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How Innovations in Fintech can tackle the unbanked dilemma in the Arab World.

The Arab world is in need of financial innovation as large swathes of the population remain excluded from basic financial services. We picked the brains of Alexander Reviakin who is co-founder of the Arab Financial Inclusion Innovation Prize.   The prize operates out of  Beirut Lebanon and looks to fund new fintech start-ups from across the Arab world that can improve the often-troubled financial climate of the region.  

Tell us about your journey in creating The Arab Financial Inclusion Innovation Prize?

There have been so many exciting things happening to further financial inclusion In the Arab World in the last fifteen to twenty years. We’re talking about 2.8 million active clients with a gross loan portfolio that exceeds $2 billion.  But we live in a rapidly-changing digital world and sectors must evolve to adapt to these changing times. Access to financial services means that everyone has the chance to make their business a reality and to help that business grow. Serving the underbanked is essential for economic growth in our world.   

Microfinance is an information-heavy sector, and there needs to be innovation to break down barriers. This is where the idea for the prize came from. We see so much potential for innovation from the world of fintech to make sure this sector doesn’t stop improving itself and the lives of the clients it helps. 

That’s why we set up the prize. To get the business-minded, forward looking community to think about how they can make providing access to financial services more efficient and inclusive through technology. If we create a dialogue between the world of microfinance and the world of innovation for years to come, then we have achieved our aim.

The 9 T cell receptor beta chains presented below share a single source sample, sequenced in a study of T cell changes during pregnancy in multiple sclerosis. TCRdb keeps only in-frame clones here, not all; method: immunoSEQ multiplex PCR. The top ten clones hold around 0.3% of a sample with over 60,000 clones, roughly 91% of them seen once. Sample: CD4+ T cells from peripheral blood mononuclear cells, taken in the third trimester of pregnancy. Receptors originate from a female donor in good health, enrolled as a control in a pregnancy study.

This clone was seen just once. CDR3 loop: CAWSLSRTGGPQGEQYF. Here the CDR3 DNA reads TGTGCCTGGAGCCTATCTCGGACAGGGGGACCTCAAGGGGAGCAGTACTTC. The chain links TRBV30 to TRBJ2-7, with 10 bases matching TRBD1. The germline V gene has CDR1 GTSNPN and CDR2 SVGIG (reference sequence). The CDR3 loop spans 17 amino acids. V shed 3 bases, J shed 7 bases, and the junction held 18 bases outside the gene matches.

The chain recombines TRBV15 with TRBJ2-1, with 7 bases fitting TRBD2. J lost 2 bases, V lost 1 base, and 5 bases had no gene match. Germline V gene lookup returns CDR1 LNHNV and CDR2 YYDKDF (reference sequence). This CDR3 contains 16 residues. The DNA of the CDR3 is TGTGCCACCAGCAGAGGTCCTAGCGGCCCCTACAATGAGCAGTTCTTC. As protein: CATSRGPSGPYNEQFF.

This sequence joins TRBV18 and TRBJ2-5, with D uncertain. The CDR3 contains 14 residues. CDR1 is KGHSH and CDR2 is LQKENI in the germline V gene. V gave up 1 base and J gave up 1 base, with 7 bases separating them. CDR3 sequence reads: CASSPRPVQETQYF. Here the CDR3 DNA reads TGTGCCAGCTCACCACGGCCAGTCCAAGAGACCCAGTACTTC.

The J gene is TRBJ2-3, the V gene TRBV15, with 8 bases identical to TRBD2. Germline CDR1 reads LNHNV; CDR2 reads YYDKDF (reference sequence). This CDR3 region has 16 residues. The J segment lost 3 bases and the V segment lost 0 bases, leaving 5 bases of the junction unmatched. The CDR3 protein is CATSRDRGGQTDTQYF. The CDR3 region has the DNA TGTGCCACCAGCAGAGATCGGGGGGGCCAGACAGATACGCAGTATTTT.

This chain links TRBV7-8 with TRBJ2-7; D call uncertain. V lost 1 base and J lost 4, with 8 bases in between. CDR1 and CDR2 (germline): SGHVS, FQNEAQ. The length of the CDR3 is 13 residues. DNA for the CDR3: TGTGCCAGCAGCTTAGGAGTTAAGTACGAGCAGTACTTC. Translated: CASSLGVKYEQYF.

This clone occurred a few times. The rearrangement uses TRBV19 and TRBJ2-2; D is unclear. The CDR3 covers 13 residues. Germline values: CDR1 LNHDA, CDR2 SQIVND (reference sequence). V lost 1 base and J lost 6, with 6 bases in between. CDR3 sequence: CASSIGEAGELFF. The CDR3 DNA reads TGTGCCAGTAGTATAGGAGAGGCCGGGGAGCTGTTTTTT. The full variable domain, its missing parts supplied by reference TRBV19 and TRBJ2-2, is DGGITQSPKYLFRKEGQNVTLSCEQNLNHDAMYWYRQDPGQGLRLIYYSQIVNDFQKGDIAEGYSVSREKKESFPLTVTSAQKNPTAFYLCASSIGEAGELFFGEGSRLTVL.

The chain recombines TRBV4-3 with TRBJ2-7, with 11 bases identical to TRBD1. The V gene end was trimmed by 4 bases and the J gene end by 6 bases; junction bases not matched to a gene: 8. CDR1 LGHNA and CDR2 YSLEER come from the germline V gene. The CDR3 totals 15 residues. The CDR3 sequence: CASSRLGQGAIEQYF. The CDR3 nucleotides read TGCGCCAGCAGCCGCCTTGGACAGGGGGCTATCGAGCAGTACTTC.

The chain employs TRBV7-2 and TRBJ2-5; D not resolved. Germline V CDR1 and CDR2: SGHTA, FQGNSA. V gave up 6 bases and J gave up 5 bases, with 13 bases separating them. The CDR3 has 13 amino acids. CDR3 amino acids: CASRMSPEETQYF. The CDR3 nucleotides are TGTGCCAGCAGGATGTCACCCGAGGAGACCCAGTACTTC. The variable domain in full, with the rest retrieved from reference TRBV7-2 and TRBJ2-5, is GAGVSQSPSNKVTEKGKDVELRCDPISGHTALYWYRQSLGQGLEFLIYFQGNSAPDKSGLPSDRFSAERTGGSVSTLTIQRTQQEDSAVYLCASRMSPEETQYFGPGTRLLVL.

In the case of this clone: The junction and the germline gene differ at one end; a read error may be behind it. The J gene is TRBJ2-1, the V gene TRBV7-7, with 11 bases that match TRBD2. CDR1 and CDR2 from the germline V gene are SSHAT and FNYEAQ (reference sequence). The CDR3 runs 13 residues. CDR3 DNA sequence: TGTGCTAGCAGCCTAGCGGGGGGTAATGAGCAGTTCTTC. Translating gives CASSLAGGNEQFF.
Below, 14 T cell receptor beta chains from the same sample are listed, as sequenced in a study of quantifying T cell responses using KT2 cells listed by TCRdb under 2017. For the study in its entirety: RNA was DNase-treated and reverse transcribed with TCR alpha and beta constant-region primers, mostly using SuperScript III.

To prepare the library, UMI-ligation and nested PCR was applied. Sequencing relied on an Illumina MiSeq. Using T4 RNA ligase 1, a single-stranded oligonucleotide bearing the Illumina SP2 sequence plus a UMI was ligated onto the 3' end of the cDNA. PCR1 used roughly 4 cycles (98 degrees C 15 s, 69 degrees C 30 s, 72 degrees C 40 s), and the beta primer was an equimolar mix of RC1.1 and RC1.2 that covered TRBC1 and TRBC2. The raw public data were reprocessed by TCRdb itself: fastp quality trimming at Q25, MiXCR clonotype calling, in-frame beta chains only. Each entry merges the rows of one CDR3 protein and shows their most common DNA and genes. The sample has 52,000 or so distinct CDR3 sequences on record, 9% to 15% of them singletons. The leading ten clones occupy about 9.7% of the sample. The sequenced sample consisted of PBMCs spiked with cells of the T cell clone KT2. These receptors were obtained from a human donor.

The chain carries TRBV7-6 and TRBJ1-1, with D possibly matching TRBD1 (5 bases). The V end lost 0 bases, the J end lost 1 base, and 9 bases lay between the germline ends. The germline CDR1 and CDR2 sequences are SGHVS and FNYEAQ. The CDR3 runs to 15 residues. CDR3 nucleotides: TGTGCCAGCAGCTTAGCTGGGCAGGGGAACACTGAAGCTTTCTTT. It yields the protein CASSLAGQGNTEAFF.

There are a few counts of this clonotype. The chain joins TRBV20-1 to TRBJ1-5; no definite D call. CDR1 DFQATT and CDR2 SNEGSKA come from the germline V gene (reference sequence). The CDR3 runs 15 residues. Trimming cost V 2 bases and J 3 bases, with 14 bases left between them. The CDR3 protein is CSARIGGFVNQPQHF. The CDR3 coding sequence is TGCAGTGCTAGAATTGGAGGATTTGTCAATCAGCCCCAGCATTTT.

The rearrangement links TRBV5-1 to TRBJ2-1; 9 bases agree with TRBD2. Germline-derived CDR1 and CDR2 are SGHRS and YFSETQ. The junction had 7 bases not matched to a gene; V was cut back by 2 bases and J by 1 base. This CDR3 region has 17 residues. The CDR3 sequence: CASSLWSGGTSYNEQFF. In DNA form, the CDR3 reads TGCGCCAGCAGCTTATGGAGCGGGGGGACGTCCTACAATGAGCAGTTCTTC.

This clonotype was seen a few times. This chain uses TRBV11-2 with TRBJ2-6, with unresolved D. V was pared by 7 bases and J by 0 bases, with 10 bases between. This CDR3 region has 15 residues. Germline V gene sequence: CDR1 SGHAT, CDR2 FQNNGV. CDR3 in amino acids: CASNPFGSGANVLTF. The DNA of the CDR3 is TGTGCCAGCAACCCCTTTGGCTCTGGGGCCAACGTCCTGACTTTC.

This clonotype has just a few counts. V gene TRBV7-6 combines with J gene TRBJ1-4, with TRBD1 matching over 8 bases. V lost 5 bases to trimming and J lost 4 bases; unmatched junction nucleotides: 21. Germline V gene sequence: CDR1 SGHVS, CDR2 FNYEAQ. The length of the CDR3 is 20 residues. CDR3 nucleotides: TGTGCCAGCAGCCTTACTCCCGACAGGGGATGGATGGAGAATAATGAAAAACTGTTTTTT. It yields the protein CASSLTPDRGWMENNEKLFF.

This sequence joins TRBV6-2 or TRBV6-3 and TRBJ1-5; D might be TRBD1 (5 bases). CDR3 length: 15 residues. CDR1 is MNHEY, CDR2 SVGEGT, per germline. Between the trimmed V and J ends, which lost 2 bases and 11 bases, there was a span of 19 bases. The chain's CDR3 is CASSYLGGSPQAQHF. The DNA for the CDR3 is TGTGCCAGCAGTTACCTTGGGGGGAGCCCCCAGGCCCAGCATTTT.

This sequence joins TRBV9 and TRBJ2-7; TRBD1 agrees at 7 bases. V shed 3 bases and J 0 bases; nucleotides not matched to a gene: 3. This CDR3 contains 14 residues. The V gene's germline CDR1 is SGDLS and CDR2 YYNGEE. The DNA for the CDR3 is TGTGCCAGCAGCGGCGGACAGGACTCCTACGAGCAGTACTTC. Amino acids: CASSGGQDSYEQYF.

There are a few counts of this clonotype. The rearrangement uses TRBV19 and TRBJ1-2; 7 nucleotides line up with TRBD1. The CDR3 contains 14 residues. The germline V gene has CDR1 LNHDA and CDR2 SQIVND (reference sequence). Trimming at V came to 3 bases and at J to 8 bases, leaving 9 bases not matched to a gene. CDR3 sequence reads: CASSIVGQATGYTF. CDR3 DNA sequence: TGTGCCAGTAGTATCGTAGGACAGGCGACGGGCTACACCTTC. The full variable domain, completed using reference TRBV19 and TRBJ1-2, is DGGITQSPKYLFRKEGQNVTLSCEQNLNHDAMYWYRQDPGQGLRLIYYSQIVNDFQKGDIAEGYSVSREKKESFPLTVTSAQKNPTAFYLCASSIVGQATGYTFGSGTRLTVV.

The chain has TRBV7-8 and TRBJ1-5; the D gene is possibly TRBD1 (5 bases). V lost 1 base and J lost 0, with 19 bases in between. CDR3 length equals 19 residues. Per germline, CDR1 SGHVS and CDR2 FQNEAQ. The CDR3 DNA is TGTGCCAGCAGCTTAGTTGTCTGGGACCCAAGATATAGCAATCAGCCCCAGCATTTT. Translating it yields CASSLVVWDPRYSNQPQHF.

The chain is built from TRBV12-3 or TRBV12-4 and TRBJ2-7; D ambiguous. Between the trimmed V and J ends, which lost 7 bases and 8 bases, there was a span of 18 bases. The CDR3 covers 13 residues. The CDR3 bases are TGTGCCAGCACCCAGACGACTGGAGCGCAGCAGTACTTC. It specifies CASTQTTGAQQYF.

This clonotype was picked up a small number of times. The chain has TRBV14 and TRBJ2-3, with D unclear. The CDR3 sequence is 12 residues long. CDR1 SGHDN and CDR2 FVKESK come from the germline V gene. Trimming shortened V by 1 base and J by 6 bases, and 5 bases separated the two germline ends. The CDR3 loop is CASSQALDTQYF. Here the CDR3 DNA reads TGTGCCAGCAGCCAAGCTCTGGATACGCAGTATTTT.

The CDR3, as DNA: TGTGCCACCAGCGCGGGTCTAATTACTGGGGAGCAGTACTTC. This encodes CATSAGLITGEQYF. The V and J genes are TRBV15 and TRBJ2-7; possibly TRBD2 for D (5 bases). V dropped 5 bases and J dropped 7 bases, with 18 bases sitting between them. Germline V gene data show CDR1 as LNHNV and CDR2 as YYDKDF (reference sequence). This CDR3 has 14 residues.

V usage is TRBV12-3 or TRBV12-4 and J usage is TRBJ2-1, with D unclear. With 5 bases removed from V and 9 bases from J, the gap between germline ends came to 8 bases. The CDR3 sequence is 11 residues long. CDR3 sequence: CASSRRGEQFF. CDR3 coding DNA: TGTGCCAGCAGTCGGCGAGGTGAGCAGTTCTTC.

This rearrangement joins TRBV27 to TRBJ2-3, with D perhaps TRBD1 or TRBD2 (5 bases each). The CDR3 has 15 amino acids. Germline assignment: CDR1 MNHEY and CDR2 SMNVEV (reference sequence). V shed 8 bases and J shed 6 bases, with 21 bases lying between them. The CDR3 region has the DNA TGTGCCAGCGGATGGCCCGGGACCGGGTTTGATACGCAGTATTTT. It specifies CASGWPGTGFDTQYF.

Why choose the Arab world as a starting point for the Prize?  

60 percent of the adult population in the region’s developing countries remain unbanked, according to the 2017 Findex data. There are ongoing social issues- inequality, unemployment, civil strife- but there is also an incredibly forward-thinking start-up scene, who have exciting ideas and the desire to change the world around them. My colleague and co-founder of the prize Reda Mamaari is a pioneer in the field of microfinance in the region. He is a founding member of Al Majmoua, the leading MFI in Lebanon, and of Sanabel, the Microfinance Network of Arab countries. When we started talking, we saw that there is a profusion of opportunities to improve financial inclusion in the region, and an abundance of creative talent to achieve this.

How do you see the space for Fintech in the Arab world changing? 

I think that’s what is so exciting about Fintech- it has the endless possibilities. It can create new spaces of operation and improve existing ones. There is so much potential for growth in the Arab world and technology is the tool to achieve this. We want to see fintech coming from all sorts of sectors and being applied to the region to increase access to and reduce the costs of financial services. Moreover, the disruptive nature of many of the innovations in fintech is something that will be an important catalyst for often needed change in government regulations.


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